Grrrl Zine Fair Dec18


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Grrrl Zine Fair

The Grrrl Zine Library at Royal Albert Wharf, which opened as a dedicated space for the library and community meetings, recently held a Feminist Christmas Fair on Saturday 9th December 2017. I was asked to contribute to a panel discussion titled "All I want for Christmas is Utopia" with the artist Ayesha Tan Jones and the writer, artist and curator Ama Josephine Budge

My short talk highlighted a few, mainly (but not exclusively) feminist, utopian novels – that continue the earlier tradition of voyages into fantastical worlds, hidden at the margins of the known map; and which combine stunning exotic locations (the hollow Earth, Mars, mountain-top kingdoms) with the chance to consider how we might improve society. Texts such as Mary E. Bradley Lane's Hollow Earth narrative Mizora: A World of Women (1880-1), Alice Jones & Ella Merchant's Martian utopia Unveiling a Parallel: A Romance (1893), Charlotte Perkins Gilman’s Herland (1915), Alexander Bogdanov’s Red Star (Krasnaya zvezda) (1908), Marietta Shaginian’s Mess Mend, or Yankees in Petrograd (Mess Mend, ili Yanki v Petrograd) (1923) [not technically a utopian novel, but it contains an interesting factory utopia], raise important social and political questions – including gender relations, childcare, the nature of work, technology, architecture and design, and the use of leisure time. 

Concluding with reference to William Morris' influential pastoral utopia in News From Nowhere, or, An Epoch of Rest (1890), I suggested that we should recall that since the ambivalent coinage of “utopia” in the punned titled of Thomas More’s book, Utopia in 1516, whose deliberate double entendre suggests both eu-topia (“the good place”) and ou-topia (“no place”), the term has come to focalise many arguments which pejoratively identify visions of the “good life” as escapist, unrealistic and even authoritarian. William Guest’s journey ends, however, with a consideration of the relationship between what the utopian philosopher Ernst Bloch called “abstract” and “concrete” utopian functions: between abstract dreams that express utopian longing and their concrete embodiment within objectively-possible social goals or movements. This distinction is crucial to a defence of utopian thinking in literary analysis but also betrays the common conflation of compensation (desire, escapism, daydreaming) with anticipation (hope, mobilisation, collective struggle).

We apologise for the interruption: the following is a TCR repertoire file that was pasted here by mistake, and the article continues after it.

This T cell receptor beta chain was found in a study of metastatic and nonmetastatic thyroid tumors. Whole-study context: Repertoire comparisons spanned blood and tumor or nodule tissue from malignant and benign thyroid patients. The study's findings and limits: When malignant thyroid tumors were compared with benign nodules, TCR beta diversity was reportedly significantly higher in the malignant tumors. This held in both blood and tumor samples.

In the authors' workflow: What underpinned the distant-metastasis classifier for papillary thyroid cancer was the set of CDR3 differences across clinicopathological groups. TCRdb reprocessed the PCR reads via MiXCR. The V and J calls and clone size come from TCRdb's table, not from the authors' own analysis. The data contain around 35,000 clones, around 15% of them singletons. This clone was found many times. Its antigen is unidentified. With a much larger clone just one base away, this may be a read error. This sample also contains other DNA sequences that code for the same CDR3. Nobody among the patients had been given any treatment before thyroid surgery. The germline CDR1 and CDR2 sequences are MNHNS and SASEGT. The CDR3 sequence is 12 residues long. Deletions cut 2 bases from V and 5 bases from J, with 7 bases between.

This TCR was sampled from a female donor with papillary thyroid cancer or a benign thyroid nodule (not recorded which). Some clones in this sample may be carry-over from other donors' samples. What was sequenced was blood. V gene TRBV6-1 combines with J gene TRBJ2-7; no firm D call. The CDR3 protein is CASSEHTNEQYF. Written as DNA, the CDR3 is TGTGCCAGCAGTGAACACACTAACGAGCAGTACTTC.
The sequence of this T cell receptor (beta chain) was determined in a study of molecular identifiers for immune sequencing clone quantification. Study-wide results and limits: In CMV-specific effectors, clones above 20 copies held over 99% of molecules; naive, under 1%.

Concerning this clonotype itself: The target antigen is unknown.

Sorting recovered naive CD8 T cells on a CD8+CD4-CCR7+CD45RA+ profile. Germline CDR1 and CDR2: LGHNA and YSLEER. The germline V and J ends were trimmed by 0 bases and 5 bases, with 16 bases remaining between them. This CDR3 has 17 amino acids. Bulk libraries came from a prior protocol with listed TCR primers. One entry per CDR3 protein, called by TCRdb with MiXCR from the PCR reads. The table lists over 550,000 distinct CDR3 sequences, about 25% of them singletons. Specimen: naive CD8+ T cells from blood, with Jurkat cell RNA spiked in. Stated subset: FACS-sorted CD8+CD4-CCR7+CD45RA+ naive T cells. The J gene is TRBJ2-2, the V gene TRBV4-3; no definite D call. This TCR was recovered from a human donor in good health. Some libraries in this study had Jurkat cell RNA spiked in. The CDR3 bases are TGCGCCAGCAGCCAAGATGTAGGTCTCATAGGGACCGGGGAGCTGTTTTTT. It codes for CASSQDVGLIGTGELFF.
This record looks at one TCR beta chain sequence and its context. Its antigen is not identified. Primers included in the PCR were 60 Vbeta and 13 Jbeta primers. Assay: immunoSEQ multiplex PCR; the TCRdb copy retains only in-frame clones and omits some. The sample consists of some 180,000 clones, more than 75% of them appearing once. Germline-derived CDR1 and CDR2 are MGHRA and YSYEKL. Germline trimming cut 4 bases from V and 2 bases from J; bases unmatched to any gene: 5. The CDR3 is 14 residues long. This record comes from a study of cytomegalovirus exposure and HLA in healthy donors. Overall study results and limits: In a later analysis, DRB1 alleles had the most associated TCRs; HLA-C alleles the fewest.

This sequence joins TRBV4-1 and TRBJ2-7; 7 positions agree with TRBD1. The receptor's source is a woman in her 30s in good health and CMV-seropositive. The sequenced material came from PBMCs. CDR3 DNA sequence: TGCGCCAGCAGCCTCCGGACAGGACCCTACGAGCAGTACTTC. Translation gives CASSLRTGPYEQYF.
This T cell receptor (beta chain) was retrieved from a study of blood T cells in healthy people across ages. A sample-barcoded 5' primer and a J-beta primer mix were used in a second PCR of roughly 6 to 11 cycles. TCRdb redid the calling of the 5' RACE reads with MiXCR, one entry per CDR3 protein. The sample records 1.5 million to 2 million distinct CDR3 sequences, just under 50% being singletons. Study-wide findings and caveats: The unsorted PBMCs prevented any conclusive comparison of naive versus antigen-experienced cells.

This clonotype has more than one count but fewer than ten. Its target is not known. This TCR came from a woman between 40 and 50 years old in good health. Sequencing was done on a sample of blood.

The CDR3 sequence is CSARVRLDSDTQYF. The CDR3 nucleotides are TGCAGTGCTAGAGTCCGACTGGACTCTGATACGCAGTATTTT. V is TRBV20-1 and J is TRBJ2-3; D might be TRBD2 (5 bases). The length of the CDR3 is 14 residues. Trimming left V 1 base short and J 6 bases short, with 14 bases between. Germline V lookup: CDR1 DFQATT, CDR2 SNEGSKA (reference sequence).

Here are a couple of photos from the Grrrl Zine Library – it's a great space!